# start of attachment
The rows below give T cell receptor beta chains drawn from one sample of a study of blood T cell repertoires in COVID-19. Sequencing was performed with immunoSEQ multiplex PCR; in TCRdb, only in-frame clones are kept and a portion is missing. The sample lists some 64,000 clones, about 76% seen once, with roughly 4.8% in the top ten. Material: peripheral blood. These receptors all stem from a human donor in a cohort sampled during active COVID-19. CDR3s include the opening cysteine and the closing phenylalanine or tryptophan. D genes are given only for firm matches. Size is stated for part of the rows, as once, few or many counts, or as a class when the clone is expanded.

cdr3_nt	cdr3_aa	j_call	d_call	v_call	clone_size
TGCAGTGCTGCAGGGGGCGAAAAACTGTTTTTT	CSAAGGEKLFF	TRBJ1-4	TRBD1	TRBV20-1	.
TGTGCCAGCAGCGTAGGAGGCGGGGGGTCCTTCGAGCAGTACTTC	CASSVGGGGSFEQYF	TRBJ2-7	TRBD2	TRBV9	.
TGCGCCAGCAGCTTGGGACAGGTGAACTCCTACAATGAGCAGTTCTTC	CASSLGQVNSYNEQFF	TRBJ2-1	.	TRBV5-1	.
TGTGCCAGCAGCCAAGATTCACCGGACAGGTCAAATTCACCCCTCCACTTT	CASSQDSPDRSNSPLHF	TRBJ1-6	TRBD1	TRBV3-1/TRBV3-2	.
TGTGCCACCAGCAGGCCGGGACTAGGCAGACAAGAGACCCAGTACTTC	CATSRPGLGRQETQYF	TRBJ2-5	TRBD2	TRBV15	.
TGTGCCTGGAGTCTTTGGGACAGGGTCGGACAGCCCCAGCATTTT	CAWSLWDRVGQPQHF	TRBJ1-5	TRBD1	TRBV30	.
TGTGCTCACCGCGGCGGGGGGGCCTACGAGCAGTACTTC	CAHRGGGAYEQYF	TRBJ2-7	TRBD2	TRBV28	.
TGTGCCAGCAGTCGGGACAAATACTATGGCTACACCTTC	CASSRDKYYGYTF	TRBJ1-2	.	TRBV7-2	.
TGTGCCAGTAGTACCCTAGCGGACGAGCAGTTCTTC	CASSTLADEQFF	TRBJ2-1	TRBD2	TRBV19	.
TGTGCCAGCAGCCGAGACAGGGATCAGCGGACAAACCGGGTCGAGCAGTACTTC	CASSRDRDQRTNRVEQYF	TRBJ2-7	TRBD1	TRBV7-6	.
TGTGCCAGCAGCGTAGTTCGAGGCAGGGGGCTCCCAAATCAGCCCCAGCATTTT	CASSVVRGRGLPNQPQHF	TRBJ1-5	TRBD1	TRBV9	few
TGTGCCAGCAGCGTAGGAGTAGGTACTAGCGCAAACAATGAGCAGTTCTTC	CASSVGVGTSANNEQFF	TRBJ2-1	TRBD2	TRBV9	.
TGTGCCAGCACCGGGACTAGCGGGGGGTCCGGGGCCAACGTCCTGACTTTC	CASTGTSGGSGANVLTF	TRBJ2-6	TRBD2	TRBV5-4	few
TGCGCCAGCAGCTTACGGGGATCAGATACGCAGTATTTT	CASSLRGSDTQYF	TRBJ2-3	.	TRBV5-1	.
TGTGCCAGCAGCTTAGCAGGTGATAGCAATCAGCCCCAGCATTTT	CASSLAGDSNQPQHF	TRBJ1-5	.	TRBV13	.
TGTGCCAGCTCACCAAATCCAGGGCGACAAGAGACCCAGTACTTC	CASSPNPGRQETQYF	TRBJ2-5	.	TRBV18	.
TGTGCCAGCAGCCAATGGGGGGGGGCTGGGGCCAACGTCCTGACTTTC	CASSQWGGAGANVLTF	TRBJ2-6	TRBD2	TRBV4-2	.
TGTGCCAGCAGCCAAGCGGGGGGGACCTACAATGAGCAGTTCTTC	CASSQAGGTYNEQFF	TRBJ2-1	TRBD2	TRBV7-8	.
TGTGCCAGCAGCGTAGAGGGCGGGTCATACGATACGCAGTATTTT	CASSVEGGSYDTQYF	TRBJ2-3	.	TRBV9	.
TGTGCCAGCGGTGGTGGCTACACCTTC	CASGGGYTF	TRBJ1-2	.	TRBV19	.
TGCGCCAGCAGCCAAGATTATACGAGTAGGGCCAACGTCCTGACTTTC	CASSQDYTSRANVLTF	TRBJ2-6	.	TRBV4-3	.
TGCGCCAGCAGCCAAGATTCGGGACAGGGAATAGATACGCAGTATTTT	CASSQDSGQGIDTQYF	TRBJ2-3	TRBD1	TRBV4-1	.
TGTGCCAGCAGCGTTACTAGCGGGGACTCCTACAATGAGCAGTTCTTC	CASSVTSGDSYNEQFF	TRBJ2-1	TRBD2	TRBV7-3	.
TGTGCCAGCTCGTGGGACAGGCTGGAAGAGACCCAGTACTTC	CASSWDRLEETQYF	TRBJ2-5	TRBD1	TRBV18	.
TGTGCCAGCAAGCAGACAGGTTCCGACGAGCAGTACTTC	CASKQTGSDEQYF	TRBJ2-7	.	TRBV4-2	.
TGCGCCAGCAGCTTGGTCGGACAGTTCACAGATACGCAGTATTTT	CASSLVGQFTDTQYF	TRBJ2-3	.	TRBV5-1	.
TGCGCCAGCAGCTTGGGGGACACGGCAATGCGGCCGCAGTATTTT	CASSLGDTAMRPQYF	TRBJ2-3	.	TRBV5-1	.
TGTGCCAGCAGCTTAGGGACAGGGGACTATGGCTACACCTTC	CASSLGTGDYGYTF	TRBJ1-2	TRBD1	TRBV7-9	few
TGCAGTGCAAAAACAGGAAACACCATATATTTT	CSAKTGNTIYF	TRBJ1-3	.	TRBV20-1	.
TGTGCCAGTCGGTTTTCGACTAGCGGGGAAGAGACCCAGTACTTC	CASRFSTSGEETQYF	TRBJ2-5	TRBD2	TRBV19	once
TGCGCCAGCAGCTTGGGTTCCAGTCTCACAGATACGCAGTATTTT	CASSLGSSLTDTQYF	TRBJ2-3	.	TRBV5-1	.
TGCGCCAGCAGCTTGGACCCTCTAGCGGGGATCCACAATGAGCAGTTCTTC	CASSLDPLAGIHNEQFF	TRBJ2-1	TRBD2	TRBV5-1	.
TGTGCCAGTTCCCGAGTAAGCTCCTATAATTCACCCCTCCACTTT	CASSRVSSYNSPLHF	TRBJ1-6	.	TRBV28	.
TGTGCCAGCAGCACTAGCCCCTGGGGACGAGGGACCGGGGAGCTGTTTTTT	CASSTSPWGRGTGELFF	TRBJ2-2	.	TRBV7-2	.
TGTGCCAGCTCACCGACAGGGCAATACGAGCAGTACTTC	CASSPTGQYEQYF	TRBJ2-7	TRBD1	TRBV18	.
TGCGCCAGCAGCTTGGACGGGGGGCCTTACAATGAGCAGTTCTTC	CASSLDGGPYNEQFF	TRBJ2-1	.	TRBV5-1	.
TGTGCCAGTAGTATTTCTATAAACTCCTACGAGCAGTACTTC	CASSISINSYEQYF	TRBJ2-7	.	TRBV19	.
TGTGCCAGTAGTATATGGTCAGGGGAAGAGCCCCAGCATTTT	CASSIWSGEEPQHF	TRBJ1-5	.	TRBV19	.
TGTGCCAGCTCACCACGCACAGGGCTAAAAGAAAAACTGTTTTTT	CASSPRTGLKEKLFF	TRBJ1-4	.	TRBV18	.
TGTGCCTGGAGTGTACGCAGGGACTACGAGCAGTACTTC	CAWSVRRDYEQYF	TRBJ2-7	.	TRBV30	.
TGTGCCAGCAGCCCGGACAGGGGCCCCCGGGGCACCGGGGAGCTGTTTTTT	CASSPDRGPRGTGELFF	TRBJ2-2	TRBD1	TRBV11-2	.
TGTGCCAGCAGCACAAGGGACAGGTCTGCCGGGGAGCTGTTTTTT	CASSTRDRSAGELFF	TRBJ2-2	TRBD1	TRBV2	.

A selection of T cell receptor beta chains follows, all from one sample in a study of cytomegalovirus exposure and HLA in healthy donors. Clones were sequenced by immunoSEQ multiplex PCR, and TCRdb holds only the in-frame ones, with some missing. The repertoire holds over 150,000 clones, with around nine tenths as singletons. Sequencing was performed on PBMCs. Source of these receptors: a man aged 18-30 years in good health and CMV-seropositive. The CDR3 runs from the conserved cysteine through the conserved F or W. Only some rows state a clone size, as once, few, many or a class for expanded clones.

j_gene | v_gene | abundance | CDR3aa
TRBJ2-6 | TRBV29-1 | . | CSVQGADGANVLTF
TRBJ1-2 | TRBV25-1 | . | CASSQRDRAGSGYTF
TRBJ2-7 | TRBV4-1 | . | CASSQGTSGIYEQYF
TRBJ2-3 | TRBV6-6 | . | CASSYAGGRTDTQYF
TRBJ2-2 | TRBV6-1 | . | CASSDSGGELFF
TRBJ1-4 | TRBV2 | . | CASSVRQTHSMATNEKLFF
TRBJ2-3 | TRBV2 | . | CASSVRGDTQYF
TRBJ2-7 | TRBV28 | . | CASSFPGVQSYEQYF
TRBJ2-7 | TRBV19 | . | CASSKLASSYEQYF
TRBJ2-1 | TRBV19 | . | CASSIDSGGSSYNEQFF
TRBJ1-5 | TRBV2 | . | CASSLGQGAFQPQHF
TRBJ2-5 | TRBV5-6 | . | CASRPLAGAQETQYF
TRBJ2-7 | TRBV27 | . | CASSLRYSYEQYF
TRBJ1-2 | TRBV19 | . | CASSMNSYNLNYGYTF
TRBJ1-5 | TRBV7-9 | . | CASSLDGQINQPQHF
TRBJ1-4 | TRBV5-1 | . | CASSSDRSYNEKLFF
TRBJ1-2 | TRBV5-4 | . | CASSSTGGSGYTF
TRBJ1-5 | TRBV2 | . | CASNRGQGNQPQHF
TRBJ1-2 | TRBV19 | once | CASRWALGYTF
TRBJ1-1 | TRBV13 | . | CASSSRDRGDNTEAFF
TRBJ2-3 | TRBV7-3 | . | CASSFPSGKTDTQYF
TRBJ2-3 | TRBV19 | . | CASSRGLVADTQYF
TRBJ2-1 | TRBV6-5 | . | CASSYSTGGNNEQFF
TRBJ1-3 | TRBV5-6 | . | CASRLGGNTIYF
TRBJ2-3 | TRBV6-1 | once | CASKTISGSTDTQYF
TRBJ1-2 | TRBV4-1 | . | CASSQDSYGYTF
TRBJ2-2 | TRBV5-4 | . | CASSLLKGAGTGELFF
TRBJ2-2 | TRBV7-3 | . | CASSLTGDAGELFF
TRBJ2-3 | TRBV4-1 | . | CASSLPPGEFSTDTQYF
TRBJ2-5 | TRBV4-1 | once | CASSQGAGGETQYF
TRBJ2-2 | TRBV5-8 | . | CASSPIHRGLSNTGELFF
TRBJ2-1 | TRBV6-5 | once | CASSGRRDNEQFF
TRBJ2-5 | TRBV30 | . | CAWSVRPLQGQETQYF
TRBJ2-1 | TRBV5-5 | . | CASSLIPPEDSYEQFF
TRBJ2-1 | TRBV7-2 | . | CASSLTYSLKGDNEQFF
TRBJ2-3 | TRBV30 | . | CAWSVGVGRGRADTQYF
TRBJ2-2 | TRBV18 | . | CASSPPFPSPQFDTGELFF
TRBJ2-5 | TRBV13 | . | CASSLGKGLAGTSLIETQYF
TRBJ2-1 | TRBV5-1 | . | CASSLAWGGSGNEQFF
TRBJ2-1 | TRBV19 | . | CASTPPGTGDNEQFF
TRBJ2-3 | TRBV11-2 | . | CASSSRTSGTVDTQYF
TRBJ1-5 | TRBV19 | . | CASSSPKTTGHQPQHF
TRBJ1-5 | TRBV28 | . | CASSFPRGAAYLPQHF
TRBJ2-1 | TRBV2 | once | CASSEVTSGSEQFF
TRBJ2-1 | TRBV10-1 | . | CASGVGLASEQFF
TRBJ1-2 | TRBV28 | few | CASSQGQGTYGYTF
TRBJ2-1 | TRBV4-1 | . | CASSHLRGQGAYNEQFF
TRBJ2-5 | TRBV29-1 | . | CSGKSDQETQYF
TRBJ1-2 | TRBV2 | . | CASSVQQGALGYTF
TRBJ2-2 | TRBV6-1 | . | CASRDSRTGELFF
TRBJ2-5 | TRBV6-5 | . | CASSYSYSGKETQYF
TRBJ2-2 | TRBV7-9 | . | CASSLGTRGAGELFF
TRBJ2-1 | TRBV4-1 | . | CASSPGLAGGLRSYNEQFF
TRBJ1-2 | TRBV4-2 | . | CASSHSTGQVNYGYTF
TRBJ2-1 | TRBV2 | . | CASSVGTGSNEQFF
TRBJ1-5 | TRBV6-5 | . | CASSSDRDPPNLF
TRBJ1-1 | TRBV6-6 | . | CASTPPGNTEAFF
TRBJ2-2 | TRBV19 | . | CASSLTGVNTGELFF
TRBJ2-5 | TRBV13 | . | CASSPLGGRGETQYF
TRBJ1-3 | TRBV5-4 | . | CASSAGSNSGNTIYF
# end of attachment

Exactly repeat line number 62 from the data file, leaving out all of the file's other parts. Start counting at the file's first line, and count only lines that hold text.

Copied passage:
TRBJ1-4 | TRBV5-1 | . | CASSSDRSYNEKLFF